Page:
Once I realized that, I started to adjust on the back nine and had my best drive of the day on the last hole, but it still took me 2.5 rounds to fully get used to the shoes and start hitting my normal shots again without having to consciously think about it.

Anyway, after the round, we drove another 2.5 hours to Ross Bridge, where we would stay the next two nights. With the golf and all the driving, it was a fun but long day.

Saturday, we took on the even longer Ross Bridge.


I still wasn't playing my best, but I continued to get more used to the height of my new shoes and I was able to shift more and more over to swinging without thinking as much.

For Sunday, we originally planned on checking out and driving 1.5 hours to play Silver Lakes, which is where a US Open qualifier will be held in a couple months. However, due to it saving drive time, letting us sleep in an extra 1.5 hours, being wet and wintery conditions, and getting Greg back to the Atlanta airport on time, we decided to just play Ross Bridge again.

During the front nine of the second time around the course, I continued to get more consistent and on the back nine I felt like tour level golf, like I know I can play, started to finally show up. I ended up shooting +1 on the back nine (lipped out a par putt on the 18th), which would equate to a +6 handicap over 18 holes, given the difficulty of the course rating and slope. I would argue it was an even better round than that because the tee shots were all carry with no roll (and sometimes backing up a yard or two!). I think on that back side I played as good as any tour player.

So, it was nice to get adjusted to my shoe height and finish the golf trip like that.

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In Portugal for Golf

In Portugal from February 10th to 18th.

Due to the timing of my international flight, I arrived a day before everyone, which gave me time to site see a bit and get some good eats. Click/tap the arrow on the right of the photo to see the 2nd one.


Once everyone arrived, the 5 days of golf started. First up was about an hour north of Lisbon at Praia D'El Rey, which we used Golf Boards and had a few great holes along the ocean.








Next up, we moved to our favorite course of the trip, West Cliffs. It had the best club house, greatest number of holes with beautiful ocean views, and overall the facility was in nice condition, save the cart paths and some sanding.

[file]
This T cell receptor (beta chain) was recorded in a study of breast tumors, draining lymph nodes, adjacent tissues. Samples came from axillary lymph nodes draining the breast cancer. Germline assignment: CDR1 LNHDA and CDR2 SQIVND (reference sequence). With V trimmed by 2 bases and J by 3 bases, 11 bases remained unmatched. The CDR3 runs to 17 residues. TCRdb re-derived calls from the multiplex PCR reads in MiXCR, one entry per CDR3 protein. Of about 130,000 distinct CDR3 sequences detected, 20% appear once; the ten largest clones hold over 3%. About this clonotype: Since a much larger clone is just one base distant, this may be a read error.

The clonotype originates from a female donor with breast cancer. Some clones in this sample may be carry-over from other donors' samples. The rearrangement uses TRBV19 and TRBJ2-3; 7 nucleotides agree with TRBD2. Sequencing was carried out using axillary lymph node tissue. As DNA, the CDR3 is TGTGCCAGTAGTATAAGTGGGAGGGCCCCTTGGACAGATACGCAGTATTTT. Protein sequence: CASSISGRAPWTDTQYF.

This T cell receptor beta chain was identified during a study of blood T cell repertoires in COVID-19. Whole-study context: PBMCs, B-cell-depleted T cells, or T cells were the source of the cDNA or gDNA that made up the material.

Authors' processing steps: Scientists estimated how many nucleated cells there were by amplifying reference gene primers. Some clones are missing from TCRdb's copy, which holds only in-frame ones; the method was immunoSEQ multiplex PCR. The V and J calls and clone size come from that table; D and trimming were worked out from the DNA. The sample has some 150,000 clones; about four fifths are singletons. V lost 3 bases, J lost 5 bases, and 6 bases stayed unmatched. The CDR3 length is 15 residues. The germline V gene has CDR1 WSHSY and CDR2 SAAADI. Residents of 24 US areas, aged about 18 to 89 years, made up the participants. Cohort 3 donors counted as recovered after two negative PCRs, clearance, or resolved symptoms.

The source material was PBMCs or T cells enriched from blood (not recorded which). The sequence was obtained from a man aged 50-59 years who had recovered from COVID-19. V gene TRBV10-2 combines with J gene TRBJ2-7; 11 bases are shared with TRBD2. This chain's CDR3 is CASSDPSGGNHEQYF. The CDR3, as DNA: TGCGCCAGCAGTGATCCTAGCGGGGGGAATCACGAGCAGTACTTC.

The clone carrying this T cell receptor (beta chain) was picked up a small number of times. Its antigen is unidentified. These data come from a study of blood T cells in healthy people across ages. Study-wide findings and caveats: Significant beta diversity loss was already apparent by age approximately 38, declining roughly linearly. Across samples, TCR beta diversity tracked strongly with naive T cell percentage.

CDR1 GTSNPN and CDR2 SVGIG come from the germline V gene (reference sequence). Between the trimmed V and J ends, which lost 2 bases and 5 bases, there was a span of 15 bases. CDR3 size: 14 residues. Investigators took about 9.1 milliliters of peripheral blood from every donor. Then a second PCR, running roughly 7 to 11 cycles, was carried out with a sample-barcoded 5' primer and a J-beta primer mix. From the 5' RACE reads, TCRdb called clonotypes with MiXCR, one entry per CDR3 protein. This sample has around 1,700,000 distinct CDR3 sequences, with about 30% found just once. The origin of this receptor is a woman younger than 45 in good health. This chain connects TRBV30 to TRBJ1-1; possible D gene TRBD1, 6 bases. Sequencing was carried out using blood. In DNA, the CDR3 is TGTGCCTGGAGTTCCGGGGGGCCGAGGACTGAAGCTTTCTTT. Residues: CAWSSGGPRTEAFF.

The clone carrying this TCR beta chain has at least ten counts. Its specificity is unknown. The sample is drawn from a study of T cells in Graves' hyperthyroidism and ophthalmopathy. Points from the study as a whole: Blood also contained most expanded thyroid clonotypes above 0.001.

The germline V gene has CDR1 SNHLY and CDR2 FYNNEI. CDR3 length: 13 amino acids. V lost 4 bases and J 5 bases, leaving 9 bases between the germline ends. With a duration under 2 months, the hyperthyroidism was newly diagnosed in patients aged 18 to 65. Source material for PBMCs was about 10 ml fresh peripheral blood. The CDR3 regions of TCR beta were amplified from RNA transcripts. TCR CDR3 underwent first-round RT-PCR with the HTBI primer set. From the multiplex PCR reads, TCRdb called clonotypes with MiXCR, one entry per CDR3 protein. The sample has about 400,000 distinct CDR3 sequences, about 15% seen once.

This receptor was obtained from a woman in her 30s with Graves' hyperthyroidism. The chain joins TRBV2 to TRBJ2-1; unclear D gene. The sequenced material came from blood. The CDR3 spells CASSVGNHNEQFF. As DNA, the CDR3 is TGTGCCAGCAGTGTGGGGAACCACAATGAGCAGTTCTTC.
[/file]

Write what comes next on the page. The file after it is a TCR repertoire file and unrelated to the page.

On Day #3, we moved over to the very long Royal Obidos Spa & Golf Resort. This was a a lot more wide open than West Cliffs, where it was fairway or die. You could see the ocean from afar, but it wasn't as close to the water as West Cliffs or Praia D'El Rey.




After Royal Obidos, we changed our base back down to Lisbon and ventured out for Day #4 to the very long Ribagolfe, which is a course that has hosted European Tour qualifying. It was only an hour from Lisbon, but felt like it was out in the middle of nowhere. The local development seemed unfinished and the reception was strangely in an entirely different location than the course. We had fun, we were lucky to have the course to ourselves, and I prefer courses like this one without housing on it, but I don't think any of us would return here.


On Day #5, our final day, we changed our plans from Troia Golf to Lisbon Sports Club…mostly because we didn't think we'd have time to get out to Troia and still get the other guys back to the airport in time for their flight. Lisbon Sports Club was very basic, but it had an old local feel to it, which was nice. Once again, we enjoyed the day but none of us would likely return here again.



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In Sayulita, Mexico for Golf

In Sayulita, Mexico from January 27th to February 3rd.

Lovely to get to play the beautiful Pacifico Course this evening and experience the fantastic views of the Pacific Ocean, Sierra Madre Mountains, and Bahía de Banderas. The Tail of the Whale natural island green was amazing!

Jaacob Bowden plays the Pacifico Course at the Four Seasons Punta Mita.

Also got to take in the beach and a bit of the city while we were there…as well as whale watch, hike in the jungle, and more!!





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One Of The Most Popular Golf Articles Of All Time

Ever read "How Far Should You Hit Your Golf Clubs"?

If you missed it, check it out!

One of the most read GolfWRX articles is Jaacob Bowden's

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44th Birthday

Dinner and surprise cake with friends on birthday eve...then sleeping in, having sheet cake with Jennifer Giroux on a bench by the Reflection Pool in the National Mall, seeing Bombshell at the theatre, and watching “What We Do In The Shadows” at home.

Thanks for all the 44th birthday wishes yesterday!

Jaacob Bowden holds his birthday cake on the steps of the Lincoln Memorial